- Fresh protests over a controversial judicial overhaul will deliver a "huge reduction" in investments to Israel's economy, said former central bank Deputy Governor Zvi Eckstein.
- Tens of thousands took to the streets earlier in the week after the Israeli Parliament advanced efforts in a bill aiming to curtail the autonomy of the Supreme Court.
Fresh protests in Israel over a controversial judicial overhaul will deliver a significant slowdown to the country's economy, according to former central bank Deputy Governor Zvi Eckstein.
Tens of thousands took to the streets earlier this week after the Israeli Parliament advanced efforts in a bill aiming to curtail the autonomy of the country's Supreme Court.
And the fervent unrest, which started months back, will likely have a "huge impact" on the economy and its inflow of investments, Eckstein, who is currently a dean at the Tiomkin School of Economics, told CNBC's "Capital Connection."
It has also led to a "huge reduction" in investments in Israel's high technology sector, which is a linchpin of the Israeli economy, he said.
"Most of the growth of the Israeli economy, about 40%, was generated by the high tech sector," said Eckstein, highlighting that there is currently an 80% decline in investment in the country's startup and growth companies.
According to a July report by the Start-Up Nation Policy Institute (SNPI), investments in tech firms for the first half of 2023 dropped 68% to $3.7 billion, marking the lowest rate since 2018.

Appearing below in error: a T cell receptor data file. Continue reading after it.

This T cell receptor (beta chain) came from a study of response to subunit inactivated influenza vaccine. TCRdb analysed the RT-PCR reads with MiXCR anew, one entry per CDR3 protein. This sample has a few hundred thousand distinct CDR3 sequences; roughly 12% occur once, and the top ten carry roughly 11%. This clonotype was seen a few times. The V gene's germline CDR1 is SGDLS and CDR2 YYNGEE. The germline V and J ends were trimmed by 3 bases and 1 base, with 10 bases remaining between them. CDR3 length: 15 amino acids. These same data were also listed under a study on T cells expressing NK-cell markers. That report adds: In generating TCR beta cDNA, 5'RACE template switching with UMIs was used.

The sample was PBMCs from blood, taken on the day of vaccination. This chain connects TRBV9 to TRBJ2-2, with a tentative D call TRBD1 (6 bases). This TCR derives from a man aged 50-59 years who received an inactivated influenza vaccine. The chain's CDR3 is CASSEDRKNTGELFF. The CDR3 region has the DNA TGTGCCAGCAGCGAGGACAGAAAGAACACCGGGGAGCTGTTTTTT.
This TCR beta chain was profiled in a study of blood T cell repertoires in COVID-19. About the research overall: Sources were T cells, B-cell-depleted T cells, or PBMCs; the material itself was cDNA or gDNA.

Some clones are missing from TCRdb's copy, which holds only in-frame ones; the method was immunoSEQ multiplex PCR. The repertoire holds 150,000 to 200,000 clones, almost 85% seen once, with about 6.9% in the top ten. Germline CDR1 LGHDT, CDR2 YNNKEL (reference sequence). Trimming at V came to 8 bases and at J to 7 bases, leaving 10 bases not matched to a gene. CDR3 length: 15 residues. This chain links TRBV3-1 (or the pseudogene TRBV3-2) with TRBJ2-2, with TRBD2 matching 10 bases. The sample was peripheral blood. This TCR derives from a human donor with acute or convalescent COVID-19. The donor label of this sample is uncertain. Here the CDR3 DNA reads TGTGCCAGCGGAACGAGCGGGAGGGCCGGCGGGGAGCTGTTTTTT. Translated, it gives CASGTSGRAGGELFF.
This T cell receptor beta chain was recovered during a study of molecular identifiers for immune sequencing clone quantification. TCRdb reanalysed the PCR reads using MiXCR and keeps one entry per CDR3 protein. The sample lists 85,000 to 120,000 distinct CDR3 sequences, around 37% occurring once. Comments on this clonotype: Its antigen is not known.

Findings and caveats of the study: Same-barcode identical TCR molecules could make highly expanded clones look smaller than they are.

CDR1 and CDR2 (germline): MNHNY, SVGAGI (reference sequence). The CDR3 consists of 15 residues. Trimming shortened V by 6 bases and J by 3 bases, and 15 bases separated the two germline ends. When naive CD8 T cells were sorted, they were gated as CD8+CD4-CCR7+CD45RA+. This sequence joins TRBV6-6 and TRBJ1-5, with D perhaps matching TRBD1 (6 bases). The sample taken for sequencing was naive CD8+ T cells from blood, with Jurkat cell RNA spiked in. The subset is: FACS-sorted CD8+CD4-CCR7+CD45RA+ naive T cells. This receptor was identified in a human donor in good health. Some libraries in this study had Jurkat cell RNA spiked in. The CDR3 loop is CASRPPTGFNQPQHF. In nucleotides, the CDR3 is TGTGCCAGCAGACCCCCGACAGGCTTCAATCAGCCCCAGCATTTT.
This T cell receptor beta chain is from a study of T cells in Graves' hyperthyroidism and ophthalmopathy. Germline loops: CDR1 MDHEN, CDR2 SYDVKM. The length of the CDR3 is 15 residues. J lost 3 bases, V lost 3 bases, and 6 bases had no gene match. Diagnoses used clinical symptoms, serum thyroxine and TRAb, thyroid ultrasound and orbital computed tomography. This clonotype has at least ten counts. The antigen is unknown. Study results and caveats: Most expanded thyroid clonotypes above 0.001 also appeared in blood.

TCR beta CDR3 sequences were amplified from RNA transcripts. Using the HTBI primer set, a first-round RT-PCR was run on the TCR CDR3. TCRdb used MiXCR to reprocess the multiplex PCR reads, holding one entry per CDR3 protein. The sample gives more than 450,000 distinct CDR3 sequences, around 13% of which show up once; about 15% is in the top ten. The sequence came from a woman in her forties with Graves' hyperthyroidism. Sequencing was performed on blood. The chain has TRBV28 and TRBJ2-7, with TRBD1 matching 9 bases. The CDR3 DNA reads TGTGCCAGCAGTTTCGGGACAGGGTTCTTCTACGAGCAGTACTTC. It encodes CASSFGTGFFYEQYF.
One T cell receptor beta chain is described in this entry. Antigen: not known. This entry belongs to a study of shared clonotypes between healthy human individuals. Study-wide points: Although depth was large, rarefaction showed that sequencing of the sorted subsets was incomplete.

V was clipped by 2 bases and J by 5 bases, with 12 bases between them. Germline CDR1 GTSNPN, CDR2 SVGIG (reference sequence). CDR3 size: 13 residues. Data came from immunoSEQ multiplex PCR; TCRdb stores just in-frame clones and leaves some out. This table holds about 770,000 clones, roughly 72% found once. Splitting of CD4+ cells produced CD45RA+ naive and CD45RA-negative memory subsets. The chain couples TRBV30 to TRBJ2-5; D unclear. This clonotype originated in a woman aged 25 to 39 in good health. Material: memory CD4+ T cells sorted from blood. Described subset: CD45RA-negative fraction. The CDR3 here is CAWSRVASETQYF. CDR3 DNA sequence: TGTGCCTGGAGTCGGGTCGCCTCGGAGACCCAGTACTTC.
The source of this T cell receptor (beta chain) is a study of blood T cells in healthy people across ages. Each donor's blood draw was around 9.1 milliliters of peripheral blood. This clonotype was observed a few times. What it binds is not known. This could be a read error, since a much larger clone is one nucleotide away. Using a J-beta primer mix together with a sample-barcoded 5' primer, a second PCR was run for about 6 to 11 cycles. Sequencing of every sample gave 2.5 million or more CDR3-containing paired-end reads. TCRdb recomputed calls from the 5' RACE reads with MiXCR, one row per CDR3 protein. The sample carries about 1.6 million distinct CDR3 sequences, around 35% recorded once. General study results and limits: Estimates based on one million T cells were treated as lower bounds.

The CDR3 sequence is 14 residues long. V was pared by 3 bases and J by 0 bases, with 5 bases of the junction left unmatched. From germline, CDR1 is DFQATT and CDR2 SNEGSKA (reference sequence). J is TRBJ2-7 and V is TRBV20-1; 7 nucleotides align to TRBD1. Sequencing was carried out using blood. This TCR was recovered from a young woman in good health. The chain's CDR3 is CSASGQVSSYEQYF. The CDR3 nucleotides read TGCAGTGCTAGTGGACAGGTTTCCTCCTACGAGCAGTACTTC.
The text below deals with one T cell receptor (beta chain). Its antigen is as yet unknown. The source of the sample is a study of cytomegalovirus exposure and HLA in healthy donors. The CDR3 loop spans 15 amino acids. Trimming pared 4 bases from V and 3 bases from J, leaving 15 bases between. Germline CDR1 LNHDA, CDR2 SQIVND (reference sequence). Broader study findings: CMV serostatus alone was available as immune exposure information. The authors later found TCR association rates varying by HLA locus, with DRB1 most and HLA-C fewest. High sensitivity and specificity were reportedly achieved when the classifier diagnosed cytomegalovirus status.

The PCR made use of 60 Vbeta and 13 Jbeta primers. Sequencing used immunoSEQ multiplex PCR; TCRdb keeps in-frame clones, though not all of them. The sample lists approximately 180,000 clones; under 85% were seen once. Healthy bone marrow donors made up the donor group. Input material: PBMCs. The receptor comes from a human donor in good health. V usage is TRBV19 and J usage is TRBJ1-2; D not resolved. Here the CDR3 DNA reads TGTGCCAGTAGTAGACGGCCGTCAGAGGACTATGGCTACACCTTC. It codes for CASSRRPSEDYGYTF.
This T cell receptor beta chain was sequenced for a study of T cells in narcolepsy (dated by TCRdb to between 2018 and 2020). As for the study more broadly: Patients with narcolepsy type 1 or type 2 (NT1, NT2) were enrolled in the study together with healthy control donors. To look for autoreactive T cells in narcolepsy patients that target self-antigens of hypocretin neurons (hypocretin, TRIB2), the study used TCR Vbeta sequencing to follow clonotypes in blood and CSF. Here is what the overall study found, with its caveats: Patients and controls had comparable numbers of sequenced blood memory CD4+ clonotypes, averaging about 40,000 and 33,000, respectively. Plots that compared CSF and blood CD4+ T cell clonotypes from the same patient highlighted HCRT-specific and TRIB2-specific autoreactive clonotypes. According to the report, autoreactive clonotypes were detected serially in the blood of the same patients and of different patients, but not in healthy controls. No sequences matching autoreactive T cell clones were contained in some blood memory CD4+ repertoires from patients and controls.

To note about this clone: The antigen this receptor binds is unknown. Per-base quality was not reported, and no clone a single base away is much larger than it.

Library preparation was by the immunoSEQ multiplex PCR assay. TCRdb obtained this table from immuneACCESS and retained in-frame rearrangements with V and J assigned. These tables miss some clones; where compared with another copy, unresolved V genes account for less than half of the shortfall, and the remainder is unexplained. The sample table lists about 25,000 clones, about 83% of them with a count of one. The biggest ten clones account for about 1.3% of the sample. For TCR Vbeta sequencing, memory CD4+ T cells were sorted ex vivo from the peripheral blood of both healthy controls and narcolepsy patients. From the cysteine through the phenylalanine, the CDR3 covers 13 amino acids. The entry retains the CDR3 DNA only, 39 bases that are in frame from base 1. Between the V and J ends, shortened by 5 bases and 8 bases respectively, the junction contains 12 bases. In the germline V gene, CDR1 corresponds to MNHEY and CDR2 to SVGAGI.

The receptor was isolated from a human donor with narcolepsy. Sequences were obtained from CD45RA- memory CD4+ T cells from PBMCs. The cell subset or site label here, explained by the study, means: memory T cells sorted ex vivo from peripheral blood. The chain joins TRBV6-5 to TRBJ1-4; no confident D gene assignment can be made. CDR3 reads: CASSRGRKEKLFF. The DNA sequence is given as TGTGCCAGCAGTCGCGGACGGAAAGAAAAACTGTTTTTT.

Israel's fintech sector, as well as enterprise IT, posted the biggest declines, plunging more than 80% year-on-year, the report also showed. SNPI had attributed the slowdown in investment as part of a global trend.
A separate report by Israeli private equity investment group Viola, had also stated that Israel ceded its ranking as the world's fifth best-funded tech ecosystem to become the 10th best.
Eckstein also noted the lack of growth in the Israeli stock market over the last half a year. The country's Tel Aviv Stock Exchange dropped almost 10% year-to-date.
"Within a year, we will see a big, large slowdown in the economy … I see a huge drop going all the way to a recession in the next year," he forecasts.
Israel's economy grew 6.5% in 2022. But come the second half of 2023, a slowdown to about 2% or even less is on the cards, Eckstein said.
And no light at the end of the tunnel is in sight, especially as the government continues its attempt to pass the bill, which would be destabilizing for the economy, said the former central bank governor.
The law would alter Israel's judicial system by granting sitting governments total control of judicial appointments. Some commentators believe it would also weaken the country's Supreme Court to the point of ending its role as a check on executive and legislative power.
The Israeli shekel is currently trading at 3.637 against the dollar, weakening slightly since the start of the year when plans of the reforms were first announced. In early June, the shekel plunged to a more than three-year low of 3.753 per dollar, according to data from Refinitiv.
Earlier in April, Israeli Prime Minister Benjamin Netanyahu dismissed concerns about compromised investor confidence — calling it a "momentary problem." He had also affirmed that the fundamentals of the Israeli economy are "very powerful."